Updated on December 16, 2016
By Hob Osterlund, Safina Center Fellow
It was early November. From all over the vast North Pacific, Laysan albatross were feeling the urge to fly south, to follow their mysterious and magnificent internal navigation to their nesting grounds in the Hawaiian Islands.
Pilialoha (pee-lee-ah-LO-hah) was one of the first birds to return to her colony on the north shore of Kauaʻi. She squatted in a pile of mulch in the shade of an ironwood tree, only a few feet from her previous nest site. She preened, napped, and waited for the return of her mate.
The two had not likely seen each other in about eight months. They had left the colony for open seas after their egg failed to hatch last winter. Their egg two seasons ago had also failed to produce a chick. So what was going on?
It turned out Pilialohaʻs mate Mahealani (mah-HEY-ah-lawn-ee) was also female. Without sperm in the picture, their eggs would inevitably be destined for infertility.
But this season should have a very different ending. On December 13, Eric VanderWerf, a biologist from Pacific Rim Conservation (PRC), carefully slid his hand into Mahealani’s nest and removed her lifeless egg. He immediately replaced it with an egg with a healthy embryo, then stepped back.
The mama looked at her adoptive baby. She spoke sweetly to it, shuffled it onto her feet, and accepted it without the slightest hesitation. Easy breezy, right?
The moment, as uncomplicated as it appeared, was preceded by years of collaborative effort among PRC, the U.S. Navy, Hawai’i Division of Forestry and Wildlife (DOFAW,) the U.S. Fish and Wildlife Service (USFWS,) the Kaua’i Albatross Network (KAN,) private landowners/property managers, and dedicated volunteers. As it happened, the grounds of Pacific Missile Range Facility (PMRF) on the west side of Kaua’i had been attracting Laysan albatross every year since the late 1970’s and gradually building in numbers since the 1980’s.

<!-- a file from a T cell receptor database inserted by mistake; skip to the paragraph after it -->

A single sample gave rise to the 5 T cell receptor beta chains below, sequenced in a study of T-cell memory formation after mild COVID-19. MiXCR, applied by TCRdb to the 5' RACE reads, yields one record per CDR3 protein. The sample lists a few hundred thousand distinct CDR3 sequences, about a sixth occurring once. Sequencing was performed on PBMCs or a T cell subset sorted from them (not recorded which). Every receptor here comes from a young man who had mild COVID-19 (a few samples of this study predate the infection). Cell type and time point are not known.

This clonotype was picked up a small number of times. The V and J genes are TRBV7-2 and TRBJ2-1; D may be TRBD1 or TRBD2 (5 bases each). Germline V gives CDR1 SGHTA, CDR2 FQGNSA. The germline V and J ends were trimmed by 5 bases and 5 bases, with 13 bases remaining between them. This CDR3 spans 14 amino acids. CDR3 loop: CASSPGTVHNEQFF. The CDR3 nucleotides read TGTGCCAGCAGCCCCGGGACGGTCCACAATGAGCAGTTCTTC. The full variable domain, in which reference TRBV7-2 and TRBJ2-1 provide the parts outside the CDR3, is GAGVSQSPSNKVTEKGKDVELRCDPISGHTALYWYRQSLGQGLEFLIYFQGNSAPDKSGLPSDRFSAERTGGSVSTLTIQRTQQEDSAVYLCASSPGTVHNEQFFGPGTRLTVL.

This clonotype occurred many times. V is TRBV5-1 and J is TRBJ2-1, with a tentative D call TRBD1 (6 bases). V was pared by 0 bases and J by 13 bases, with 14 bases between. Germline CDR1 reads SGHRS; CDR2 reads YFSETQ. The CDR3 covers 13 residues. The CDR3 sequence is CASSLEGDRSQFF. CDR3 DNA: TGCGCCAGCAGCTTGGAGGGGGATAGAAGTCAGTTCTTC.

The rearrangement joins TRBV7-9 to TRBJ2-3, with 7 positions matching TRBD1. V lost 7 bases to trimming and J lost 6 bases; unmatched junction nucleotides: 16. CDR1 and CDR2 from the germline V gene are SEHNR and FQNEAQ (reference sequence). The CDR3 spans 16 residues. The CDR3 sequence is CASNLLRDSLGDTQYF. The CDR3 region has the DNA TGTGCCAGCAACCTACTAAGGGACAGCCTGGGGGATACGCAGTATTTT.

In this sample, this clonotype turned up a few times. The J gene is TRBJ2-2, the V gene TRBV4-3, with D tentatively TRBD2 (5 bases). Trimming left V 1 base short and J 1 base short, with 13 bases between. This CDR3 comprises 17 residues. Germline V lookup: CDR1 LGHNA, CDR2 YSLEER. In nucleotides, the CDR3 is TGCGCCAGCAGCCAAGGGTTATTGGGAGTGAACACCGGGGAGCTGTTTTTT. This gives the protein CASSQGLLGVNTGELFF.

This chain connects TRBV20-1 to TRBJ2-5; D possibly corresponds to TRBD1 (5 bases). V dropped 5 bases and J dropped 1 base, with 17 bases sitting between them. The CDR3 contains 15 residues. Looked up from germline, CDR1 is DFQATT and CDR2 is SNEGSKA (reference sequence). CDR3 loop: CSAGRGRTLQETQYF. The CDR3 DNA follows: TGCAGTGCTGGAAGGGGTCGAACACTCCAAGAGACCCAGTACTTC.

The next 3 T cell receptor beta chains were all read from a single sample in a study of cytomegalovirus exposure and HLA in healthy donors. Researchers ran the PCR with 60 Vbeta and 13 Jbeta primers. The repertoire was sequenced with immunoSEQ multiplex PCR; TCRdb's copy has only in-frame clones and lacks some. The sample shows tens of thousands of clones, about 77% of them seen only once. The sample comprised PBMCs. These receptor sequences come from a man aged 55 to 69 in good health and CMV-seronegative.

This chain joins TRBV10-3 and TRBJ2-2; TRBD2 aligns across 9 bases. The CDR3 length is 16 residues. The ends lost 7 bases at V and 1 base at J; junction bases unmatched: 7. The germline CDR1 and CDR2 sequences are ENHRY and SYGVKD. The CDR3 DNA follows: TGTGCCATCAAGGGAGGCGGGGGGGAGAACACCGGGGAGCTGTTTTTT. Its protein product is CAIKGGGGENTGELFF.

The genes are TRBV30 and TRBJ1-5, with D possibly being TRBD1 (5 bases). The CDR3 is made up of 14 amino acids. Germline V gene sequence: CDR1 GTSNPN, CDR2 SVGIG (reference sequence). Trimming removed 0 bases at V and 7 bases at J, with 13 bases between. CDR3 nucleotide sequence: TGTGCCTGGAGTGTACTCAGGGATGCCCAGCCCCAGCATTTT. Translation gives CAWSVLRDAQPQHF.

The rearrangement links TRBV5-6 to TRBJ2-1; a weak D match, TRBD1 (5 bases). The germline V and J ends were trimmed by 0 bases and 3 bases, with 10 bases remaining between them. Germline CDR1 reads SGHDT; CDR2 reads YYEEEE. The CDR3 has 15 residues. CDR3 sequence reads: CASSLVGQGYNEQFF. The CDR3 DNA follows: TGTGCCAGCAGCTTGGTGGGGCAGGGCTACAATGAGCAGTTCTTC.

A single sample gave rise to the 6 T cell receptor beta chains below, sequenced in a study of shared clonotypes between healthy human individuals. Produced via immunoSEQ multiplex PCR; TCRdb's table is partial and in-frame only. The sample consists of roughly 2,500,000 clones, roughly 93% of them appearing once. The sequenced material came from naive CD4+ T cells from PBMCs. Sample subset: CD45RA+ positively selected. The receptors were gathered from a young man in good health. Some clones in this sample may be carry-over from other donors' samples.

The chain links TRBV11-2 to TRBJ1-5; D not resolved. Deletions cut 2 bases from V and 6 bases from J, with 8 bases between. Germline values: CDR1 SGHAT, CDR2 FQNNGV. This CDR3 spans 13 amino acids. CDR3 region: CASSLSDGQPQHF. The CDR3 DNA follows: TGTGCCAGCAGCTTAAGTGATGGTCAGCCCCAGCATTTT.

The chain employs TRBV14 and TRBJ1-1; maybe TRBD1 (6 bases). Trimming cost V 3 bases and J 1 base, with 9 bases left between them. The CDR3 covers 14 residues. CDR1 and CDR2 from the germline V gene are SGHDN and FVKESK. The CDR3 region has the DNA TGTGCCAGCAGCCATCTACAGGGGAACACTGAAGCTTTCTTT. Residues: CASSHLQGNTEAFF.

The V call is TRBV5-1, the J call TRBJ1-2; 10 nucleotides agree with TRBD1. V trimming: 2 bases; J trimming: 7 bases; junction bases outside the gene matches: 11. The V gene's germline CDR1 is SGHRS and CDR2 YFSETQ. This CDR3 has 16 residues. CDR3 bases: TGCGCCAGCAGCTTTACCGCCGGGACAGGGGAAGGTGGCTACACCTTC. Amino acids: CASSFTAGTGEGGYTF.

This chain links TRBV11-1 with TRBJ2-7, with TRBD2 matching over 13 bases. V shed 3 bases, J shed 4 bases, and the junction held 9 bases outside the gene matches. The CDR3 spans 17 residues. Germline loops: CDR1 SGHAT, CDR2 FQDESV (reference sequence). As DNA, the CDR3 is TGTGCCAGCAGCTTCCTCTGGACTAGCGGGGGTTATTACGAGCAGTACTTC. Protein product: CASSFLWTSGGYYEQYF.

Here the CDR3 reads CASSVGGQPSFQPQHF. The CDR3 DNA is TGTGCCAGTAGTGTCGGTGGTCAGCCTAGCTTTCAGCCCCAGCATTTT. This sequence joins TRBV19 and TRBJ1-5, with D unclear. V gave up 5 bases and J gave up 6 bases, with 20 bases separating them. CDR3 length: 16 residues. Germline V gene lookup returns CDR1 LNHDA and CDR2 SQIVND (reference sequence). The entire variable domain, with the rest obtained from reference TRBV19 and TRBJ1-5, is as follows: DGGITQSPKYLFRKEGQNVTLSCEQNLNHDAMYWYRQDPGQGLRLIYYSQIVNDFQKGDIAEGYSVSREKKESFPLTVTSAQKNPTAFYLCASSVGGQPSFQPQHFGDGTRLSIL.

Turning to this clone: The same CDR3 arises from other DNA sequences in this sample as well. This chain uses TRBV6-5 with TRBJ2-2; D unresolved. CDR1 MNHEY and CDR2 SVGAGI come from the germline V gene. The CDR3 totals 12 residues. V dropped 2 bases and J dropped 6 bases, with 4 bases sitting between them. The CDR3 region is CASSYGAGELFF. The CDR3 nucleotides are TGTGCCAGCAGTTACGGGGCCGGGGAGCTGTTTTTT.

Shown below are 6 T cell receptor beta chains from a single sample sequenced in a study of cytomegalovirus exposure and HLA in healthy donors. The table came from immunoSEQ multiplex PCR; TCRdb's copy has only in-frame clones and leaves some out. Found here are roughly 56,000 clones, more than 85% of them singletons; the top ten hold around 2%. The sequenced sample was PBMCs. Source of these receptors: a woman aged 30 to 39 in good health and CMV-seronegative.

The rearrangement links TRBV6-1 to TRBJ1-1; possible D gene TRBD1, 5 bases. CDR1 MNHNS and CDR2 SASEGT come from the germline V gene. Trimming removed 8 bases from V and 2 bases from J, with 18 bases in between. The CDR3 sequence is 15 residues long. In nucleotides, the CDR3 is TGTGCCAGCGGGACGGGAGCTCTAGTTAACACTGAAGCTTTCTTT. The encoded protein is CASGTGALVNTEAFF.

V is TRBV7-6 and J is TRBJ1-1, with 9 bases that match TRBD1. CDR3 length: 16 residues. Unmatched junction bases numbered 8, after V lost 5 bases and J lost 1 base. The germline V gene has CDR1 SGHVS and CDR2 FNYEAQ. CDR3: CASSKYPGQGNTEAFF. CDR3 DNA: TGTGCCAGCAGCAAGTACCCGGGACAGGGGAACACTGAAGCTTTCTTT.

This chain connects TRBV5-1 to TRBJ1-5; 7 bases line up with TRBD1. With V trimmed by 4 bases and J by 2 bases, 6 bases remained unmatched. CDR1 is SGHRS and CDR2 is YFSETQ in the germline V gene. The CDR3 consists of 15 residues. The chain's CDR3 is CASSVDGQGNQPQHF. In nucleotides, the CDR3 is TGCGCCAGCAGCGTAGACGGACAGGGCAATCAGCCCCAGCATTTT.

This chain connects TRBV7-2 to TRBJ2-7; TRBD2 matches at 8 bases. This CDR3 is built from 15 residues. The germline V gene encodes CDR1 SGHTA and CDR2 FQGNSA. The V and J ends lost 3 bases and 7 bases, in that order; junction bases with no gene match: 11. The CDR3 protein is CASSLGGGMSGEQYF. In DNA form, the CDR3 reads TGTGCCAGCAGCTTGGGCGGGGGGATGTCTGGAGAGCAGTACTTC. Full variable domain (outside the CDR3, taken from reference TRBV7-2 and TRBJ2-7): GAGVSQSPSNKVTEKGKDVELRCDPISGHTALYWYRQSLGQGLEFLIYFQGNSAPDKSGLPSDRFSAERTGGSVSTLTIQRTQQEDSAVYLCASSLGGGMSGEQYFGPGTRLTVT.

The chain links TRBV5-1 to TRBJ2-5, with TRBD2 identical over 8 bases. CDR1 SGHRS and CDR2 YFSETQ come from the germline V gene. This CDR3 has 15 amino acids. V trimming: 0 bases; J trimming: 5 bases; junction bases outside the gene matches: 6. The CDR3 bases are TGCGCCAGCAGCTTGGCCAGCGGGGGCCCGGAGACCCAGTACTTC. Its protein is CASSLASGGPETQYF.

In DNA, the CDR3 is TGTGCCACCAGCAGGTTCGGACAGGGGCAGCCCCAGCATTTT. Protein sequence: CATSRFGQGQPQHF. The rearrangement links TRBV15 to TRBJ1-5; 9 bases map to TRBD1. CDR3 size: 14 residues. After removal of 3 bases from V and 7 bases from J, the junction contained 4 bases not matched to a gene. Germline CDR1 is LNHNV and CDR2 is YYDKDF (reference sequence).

This was not good news to the Navy. The reason? A runway, and the concomitant risk of bird-aircraft collisions—or, in military language, Bird Aircraft Strike Hazard (BASH.) Since thousands of potentially tragic strikes had happened all over the country with other species of birds, something had to shift at PMRF.
Various interventions were attempted, but ultimately egg translocations turned out to be the most successful. The process including collecting eggs, placing them in incubators and ultimately “candling” them to check fertility.
Birds who had infertile eggs at Kilauea Point National Wildlife Refuge (KPNWR)— as well as several private properties— were given adopted eggs, often with positive results. Most parents turned out to be very accepting of a new egg, and dozens of chicks have fledged since the inception of the program. This season a total of fourteen eggs were translocated to the same number of nests on private properties.
Enter the Cornell Lab of Ornithology Bird Cam—affectionately called the “TrossCam.” For three seasons, Cornell has been working with KAN to livestream footage from a Kaua’i albatross colony. Viewers from all over the world have tuned in to watch the chicks for five to six months, up close and personal, from hatch to fledge.
The 2016-2017 season will mark the first time the world can watch a female-female pair of any species raise an adoptive chick via livestream. This season Mahealani, Pilialoha and their as-yet unnamed chick will be among the stars, not only of the TrossCam, but also of a short documentary. In cooperation with the Safina Center and the Cornell Lab of Ornithology, I will be filming segments the entire season, from the day Pilialohaʻs webs touched down to the moment the pair’s chick fledges. Stay tuned: the TrossCam will begin streaming sometime in mid-late January. The documentary will follow later in 2017.
Hob Osterlund is also the author of the recently published book, Holy Moli: Albatross and Other Ancestors, published by Oregon State University Press in May 2016.